A hearty thank you! I was so gratified to see how well supported our Interfaith Alliance, Earth Day, work party at the IOOF cemetery was. According to my count approximately 80 volunteers from at least 7 different congregations, or unaffiliated, worked like beavers, accomplished 90% of the cemetery board’s “to-do” list, then enjoyed lunch and camaraderie in the gymnasium of the L.D.S. church next door. I saw 17 KVUUCers pitching in and the salads we supplied were magnificent. Thanks so much to Vivian for organizing the salad brigade. I started new friendships with 3 three Mormons, 1 Episcopal, 1 Presbyterian and one Buddhist and checked in with many of my old interfaith friends. One of the goals of the Interfaith Alliance is to facilitate conversations and connections across religious, political and class boundaries so that we might better work together for the common good. We feel that is especially important at this time of widening polarization. An idea we are pursuing has been called “sideling up to difference.” Instead of plunging people with radically different world views into a difficult conversation on subjects such as race or abortion, our idea was to facilitate some opportunities to build trust and some familiarity. We would also highlight Earth Day by working together to nurture an earthy garden. We did good methinks.
On congregational conflict: We UU’s seek to belong to “beloved communities” but, unfortunately, disruptive conflicts between members or between members and the minister arise all too frequently. Maybe it’s related to our individualism as in “leading UU’s is like herding cats.” I can say this from the perspective of serving for many years on our Pacific Northwest District Healthy Congregations Team whose job is to help congregations get through confliction afflictions. I am also currently serve in our UU Ministers Association as a Good Offices Person and my job its to assist UU ministers who are in troubled situations. I have seen disgruntled members of 4 congregations split off and attempt to form their own separate congregations (all ultimately unsuccessfully). I have seen attendance and pledge support fall off precipitously as people not involved in the conflict, often prefer to stay home than be present in a toxic environment. I have seen a number of congregations go through the painful process of barring disruptive persons from future congregational activities.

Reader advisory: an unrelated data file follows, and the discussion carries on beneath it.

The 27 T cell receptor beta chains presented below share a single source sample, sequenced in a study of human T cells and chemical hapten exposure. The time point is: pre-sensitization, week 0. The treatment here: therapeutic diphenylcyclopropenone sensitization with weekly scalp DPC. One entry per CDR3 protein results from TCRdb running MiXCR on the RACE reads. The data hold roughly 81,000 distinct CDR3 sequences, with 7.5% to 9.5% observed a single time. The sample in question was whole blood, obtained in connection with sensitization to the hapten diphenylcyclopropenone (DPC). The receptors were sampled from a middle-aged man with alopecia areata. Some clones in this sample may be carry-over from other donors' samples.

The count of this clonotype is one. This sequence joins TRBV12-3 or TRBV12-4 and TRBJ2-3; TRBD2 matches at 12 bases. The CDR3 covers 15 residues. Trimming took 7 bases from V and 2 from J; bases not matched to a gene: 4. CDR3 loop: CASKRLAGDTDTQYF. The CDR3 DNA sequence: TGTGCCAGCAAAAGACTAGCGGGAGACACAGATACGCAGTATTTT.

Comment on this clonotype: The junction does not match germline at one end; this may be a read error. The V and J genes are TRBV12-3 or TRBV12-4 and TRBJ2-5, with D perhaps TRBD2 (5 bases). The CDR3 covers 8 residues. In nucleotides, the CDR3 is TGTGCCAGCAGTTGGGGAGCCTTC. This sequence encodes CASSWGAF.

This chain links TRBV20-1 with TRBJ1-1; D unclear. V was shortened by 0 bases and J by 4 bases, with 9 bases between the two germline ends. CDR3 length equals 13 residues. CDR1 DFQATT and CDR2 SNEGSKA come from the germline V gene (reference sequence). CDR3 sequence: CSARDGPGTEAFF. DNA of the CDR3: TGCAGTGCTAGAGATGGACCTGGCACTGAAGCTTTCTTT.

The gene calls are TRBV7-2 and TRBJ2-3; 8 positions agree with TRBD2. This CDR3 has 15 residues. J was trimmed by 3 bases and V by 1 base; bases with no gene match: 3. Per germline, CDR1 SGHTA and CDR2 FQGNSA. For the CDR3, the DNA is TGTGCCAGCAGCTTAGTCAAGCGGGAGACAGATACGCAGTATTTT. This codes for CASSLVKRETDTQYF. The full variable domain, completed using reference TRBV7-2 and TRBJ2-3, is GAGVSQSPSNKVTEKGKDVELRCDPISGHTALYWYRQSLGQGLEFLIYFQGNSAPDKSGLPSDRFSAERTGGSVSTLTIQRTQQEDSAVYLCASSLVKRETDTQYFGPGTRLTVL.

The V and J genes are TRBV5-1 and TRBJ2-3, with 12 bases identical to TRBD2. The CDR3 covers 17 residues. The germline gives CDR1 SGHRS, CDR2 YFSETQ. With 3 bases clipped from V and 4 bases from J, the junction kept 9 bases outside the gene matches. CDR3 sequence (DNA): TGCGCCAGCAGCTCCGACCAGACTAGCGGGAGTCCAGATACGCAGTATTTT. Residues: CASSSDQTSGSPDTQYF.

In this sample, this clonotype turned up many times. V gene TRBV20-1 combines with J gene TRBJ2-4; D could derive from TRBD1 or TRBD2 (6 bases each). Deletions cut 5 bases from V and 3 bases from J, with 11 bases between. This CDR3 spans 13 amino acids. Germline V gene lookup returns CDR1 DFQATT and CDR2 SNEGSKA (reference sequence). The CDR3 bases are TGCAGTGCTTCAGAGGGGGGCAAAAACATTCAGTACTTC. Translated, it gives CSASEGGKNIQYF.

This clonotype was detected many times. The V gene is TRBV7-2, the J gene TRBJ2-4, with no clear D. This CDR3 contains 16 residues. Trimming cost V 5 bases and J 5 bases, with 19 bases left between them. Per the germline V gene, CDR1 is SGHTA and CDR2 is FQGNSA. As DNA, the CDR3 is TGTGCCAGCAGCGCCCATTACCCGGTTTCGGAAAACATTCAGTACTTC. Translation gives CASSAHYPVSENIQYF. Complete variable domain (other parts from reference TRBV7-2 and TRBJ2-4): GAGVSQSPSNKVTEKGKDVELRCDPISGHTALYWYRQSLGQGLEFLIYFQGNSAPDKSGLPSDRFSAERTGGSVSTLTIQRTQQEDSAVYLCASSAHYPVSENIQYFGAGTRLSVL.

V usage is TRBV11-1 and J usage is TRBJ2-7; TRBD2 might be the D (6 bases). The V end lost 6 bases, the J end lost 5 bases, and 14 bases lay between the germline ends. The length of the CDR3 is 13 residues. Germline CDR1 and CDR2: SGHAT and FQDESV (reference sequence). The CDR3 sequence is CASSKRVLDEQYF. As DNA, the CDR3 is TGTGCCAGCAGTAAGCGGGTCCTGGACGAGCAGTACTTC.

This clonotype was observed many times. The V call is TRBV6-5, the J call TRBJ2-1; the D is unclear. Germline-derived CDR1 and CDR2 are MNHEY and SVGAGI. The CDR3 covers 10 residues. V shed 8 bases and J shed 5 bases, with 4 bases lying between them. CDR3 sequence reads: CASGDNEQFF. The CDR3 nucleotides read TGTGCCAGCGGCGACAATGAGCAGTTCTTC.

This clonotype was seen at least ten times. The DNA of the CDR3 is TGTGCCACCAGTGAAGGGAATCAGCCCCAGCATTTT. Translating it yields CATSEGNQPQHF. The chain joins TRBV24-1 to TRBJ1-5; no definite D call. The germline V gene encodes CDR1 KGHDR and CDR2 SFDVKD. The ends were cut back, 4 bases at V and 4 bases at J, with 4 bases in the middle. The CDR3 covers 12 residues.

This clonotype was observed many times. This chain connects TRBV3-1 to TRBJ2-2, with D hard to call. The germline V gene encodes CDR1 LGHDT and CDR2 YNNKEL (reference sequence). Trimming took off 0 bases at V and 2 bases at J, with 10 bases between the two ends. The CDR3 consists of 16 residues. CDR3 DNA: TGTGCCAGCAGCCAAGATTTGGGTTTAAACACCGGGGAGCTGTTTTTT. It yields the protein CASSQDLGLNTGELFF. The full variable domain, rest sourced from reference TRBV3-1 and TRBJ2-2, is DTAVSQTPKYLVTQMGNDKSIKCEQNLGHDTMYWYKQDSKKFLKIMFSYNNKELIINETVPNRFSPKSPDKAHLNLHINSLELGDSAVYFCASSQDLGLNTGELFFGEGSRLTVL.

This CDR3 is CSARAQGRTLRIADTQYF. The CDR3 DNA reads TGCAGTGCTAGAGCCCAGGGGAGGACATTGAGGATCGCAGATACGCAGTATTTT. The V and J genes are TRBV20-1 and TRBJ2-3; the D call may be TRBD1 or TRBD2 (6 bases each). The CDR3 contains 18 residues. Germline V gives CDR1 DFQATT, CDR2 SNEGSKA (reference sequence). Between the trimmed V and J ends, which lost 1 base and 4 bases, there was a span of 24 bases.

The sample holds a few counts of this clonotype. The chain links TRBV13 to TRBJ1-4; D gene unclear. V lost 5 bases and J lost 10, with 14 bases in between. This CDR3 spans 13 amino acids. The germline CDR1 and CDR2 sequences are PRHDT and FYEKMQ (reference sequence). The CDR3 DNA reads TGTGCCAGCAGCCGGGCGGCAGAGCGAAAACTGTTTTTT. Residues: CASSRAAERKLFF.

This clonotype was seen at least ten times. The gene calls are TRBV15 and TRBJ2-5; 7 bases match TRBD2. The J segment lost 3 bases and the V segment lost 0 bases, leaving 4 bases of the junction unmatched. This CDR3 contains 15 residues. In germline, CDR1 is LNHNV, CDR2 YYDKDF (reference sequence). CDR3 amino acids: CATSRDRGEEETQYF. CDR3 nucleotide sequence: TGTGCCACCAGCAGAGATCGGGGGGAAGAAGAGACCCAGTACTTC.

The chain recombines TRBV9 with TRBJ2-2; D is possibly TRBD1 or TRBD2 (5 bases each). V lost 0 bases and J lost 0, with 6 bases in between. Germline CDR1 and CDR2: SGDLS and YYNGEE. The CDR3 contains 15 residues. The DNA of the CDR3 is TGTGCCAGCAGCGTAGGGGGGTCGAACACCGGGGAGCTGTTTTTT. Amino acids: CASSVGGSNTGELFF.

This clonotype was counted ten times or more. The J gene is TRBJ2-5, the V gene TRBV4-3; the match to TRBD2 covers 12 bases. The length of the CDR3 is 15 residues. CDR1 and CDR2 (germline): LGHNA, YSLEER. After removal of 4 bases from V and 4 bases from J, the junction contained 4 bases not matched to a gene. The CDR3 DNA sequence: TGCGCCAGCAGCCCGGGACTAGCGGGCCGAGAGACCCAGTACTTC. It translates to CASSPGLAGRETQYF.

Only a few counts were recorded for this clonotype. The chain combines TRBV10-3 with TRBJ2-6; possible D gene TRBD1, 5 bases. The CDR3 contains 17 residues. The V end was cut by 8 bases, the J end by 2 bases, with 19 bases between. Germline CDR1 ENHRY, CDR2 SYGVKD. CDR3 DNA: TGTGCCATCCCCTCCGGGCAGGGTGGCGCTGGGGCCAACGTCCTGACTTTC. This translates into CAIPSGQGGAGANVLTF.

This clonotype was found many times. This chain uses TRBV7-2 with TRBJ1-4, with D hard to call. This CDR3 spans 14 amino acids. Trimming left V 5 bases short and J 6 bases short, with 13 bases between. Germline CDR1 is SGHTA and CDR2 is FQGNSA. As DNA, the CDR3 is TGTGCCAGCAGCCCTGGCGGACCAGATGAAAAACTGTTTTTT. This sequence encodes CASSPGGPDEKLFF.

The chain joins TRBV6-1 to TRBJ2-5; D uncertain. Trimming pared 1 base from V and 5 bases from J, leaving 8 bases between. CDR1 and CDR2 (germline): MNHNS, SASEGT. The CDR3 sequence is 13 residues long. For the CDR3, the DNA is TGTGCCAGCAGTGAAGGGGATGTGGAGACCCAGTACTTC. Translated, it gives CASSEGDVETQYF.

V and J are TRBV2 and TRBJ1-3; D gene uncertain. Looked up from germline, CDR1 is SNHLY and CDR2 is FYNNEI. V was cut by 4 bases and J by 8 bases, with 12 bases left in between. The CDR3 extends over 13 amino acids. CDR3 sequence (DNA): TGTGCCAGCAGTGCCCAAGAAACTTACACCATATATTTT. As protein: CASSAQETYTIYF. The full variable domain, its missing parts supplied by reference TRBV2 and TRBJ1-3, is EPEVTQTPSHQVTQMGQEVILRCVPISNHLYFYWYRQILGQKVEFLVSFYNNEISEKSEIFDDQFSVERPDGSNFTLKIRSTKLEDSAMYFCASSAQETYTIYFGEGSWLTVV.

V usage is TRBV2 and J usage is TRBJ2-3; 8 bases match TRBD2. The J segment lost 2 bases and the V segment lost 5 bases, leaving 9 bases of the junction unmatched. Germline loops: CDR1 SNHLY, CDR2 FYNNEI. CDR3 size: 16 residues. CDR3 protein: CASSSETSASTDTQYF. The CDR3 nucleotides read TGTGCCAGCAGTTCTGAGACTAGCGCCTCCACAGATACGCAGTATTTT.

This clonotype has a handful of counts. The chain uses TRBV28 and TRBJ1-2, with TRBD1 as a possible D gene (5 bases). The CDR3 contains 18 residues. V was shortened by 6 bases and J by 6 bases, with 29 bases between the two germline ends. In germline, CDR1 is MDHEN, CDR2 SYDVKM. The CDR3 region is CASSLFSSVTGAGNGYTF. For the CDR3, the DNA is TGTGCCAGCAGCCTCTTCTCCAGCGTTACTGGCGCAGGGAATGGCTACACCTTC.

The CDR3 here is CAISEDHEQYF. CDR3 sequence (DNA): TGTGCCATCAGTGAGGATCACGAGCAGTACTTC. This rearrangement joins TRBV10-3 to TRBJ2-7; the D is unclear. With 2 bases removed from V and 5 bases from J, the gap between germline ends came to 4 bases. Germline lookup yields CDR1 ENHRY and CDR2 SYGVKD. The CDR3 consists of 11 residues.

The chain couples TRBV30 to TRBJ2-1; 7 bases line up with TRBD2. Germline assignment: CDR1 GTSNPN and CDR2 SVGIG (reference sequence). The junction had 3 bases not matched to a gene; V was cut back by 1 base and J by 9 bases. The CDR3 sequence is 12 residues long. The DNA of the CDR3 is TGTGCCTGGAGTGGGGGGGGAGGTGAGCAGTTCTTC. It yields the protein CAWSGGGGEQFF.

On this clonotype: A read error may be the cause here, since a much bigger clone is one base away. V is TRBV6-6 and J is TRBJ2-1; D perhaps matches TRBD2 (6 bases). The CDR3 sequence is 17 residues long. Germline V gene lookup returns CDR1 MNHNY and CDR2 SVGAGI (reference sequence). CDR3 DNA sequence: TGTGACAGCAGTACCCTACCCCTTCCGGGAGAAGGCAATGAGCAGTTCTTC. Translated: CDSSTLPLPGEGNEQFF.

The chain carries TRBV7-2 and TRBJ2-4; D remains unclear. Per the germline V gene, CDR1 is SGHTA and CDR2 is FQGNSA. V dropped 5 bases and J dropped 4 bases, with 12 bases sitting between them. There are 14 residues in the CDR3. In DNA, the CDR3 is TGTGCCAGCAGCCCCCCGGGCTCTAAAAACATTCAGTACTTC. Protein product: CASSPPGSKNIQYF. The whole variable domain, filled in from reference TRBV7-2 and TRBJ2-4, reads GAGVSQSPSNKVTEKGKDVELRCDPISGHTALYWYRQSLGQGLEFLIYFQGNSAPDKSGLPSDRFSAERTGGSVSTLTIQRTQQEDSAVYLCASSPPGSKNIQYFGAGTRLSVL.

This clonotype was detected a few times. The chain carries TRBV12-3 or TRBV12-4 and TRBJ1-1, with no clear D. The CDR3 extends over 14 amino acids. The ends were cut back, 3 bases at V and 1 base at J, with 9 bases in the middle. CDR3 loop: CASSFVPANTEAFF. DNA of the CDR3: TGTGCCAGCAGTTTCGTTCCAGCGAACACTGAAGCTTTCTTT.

I am not bringing this up because of any significant, current conflict at KVUUC that I am aware of. I am bringing it up because, unfortunately, there is a good chance that will come about in the future and it is far better to have a policies and procedures in place that can be turned to when the time occurs, than not. I also am bringing it up because our Council on Ministry supports us doing something along this line. They are aware of instances in the past where members expressed dissatisfaction concerning another. After nothing was done to address the situation the persons simply stopped attending.
Therefore, I will be offering for the board’s consideration a conflict resolution policy and procedure adapted from one used in other congregations. Stay Tuned!